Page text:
After the rest week, ease back into your new program, steadily increasing the effort until you surpass the point you were at before you took the break. For a specific event, a running race, cycling race, physique competition, whatever it may be, work your way backwards from the date of the competition in blocks of weeks, figuring out where your rest weeks should fall so that you peak for the competition.

Using periodization will help avoid the stops and starts associated with overtraining and will have you progressing steadily to higher and higher levels of fitness.

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More is Not Always Better: How to Avoid Overtraining

The motto “More is not always better,” applies strongly to fitness training. Unfortunately, sometimes the more we push ourselves, the more we are at risk for overtraining.

There are several signs and symptoms of overtraining to be aware of. You may not experience all of these symptoms, but even a few is a good indication that it is time to take a rest day, review your workout plan and re-energize. You may experience any of the following: fatigue, frequent colds or sickness, injury, loss of appetite, insomnia or oversleeping, excessive muscle soreness, loss of interest in training, elevated resting heart rate.

The best cure is prevention, as they say, and there are many things that you can do to avoid overtraining. They are based on the fact that our bodies can only withstand so much training without getting some rest and recovery in return. If we want to be functioning in top form, we need to take some time and pay a little bit extra attention to our body’s recovery.

Ways to Avoid Overtraining

1)    Work at an Appropriate Level

If you’re new to working out or to a particular form of exercise, ease into it! The best intentions can lead to too much too soon and have you injured, tired and forced to quit because your body isn’t ready for it. Slow and steady wins the race.

2)   Get Adequate Rest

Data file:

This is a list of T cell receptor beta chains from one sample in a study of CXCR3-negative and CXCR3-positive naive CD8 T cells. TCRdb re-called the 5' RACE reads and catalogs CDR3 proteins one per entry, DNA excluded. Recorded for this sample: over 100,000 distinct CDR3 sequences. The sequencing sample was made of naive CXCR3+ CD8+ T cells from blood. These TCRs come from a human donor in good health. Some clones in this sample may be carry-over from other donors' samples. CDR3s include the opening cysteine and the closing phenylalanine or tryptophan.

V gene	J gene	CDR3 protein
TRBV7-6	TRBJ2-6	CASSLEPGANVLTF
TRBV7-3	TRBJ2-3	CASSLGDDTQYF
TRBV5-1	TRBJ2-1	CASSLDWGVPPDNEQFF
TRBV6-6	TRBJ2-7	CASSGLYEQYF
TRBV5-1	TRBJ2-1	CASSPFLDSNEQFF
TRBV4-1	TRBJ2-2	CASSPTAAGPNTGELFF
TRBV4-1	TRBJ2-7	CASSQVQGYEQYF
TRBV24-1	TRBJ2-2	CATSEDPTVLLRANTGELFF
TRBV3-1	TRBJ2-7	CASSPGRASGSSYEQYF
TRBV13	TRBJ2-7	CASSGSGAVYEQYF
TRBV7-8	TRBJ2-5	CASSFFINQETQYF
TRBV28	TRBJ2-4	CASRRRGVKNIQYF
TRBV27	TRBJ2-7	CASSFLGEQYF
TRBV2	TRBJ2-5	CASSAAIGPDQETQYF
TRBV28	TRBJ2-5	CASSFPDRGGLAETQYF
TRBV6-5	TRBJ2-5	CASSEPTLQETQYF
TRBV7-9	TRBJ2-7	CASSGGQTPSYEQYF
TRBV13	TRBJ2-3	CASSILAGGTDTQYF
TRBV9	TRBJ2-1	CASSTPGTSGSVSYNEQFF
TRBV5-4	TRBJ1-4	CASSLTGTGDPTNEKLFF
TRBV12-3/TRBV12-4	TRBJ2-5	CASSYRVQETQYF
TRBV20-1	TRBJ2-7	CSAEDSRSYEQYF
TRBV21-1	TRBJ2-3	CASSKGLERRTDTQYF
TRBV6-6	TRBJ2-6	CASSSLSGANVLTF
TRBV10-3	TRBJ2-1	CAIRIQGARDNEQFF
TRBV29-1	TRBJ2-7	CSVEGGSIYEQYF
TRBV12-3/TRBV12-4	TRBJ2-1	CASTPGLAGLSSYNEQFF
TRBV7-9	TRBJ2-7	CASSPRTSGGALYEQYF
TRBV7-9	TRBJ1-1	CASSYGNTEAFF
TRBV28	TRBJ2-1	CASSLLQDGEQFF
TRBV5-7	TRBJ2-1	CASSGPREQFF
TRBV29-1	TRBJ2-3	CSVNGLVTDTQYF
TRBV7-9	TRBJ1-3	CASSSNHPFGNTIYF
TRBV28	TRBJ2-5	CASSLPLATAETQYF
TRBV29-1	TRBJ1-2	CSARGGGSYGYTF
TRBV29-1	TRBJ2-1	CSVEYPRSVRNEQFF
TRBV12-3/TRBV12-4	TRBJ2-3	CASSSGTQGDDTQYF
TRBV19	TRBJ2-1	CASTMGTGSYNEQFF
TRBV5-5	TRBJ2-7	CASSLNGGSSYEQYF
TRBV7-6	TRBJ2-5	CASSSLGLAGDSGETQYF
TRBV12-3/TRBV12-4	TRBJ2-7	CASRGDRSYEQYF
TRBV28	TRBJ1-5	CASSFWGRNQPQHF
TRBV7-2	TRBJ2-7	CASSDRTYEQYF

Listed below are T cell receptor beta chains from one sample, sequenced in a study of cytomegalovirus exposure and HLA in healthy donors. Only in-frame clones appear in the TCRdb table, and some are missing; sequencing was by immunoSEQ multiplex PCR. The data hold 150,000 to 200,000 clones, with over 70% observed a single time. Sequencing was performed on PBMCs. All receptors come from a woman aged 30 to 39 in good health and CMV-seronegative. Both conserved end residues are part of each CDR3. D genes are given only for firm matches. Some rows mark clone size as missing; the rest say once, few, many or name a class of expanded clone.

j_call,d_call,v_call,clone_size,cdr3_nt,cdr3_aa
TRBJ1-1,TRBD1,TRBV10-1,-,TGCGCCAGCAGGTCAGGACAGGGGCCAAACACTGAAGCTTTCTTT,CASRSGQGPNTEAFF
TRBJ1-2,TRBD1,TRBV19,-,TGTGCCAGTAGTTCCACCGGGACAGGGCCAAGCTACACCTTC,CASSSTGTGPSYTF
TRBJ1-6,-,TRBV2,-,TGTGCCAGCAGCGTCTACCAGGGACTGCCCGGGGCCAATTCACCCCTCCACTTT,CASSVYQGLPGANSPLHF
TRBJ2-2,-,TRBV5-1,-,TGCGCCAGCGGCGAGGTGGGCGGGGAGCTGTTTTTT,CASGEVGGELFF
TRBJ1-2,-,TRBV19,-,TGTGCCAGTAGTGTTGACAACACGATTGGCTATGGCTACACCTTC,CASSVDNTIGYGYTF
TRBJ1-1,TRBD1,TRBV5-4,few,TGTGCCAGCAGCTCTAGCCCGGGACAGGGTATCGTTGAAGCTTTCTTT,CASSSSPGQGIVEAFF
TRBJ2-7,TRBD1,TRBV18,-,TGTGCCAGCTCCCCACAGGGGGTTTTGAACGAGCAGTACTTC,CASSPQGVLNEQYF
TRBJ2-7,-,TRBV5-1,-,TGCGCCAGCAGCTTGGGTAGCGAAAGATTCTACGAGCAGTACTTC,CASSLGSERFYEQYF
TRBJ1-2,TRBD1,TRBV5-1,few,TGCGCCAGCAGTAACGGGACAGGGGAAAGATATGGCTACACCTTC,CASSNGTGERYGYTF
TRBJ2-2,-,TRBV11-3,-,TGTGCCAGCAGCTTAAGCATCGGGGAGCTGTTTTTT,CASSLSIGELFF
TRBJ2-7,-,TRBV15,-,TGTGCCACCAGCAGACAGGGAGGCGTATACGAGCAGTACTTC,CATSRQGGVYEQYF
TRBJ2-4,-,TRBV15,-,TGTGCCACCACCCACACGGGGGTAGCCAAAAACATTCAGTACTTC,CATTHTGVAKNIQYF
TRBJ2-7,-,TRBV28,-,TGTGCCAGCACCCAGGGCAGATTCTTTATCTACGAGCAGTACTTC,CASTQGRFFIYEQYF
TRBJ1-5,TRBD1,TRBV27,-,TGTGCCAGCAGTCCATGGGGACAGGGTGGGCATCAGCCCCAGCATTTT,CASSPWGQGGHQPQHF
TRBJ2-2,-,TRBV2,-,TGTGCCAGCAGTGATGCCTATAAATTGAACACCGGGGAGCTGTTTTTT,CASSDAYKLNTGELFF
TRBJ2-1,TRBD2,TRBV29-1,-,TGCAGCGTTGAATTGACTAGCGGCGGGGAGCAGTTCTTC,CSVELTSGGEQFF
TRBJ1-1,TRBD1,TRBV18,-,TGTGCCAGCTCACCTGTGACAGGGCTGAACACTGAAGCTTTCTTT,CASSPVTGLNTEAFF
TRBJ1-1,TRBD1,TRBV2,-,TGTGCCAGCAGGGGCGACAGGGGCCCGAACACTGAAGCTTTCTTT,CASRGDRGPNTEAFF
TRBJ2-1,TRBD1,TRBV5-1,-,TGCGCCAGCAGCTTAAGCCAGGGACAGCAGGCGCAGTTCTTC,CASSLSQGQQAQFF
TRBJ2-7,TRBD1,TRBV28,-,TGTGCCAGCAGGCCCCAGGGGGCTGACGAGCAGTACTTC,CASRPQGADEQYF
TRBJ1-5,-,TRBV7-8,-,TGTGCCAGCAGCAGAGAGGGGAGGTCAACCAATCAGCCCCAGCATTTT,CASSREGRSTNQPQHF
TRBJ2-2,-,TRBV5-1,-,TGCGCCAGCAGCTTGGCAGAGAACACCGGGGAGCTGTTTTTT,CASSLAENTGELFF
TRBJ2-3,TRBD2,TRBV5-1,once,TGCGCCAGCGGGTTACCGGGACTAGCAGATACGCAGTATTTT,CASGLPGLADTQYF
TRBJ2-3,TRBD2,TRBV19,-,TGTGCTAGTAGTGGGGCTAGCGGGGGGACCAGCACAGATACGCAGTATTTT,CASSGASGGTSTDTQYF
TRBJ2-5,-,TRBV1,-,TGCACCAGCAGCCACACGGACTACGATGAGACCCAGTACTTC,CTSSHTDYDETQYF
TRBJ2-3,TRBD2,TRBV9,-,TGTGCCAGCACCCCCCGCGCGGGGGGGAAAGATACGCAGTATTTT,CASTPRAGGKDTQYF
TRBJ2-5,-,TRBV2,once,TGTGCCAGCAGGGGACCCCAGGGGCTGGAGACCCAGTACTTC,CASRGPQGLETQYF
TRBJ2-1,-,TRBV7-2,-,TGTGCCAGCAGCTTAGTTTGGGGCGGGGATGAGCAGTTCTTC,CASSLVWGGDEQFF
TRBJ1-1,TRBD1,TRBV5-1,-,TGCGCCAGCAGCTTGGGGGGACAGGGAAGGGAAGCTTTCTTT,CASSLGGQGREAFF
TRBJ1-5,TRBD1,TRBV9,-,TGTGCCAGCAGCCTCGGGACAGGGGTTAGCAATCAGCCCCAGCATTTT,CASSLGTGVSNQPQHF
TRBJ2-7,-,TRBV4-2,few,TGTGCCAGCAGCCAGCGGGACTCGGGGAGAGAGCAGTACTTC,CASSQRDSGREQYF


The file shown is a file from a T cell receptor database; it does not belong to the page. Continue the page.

Your body recovers while it is resting, so it is vital that you get a good night’s sleep on a consistent basis. Set a bedtime for yourself and stick to it, getting your body used to falling asleep at an early time each night. If you need to, implement some techniques that will help you fall asleep. You can do relaxation exercises for your mind and body before going to bed, drink teas that help you sleep like chamomile, listen to relaxing music, or use some lavendar scented oils or candles. Don’t feel bad about taking naps, either! I use to get loss of productivity guilt when I took naps, but sometimes you need them!

3)   Keep a Journal

Writing down how you are feeling throughout your preparation will help you be aware of any symptoms that appear. If you are constantly writing in your journal that you feel tired or you feel as though a cold is coming on, you will recognize these things as signs you are overtrained. Many times we simply ignore the symptoms until they lead to devastating results such as a serious injury or negative changes in physique and performance. Be honest with yourself and be aware!

4)  Monitor your Resting Heart Rate

The best time to check your resting heart rate is first thing in the morning before you get out of bed. The first time you take it, the number is not that significant because we all have slightly different resting heart rates. It is the following heart rate checks that will let you know if something is wrong. If your resting heart rate rises significantly it is a sure sign that you are overtraining and need to ease up a little bit.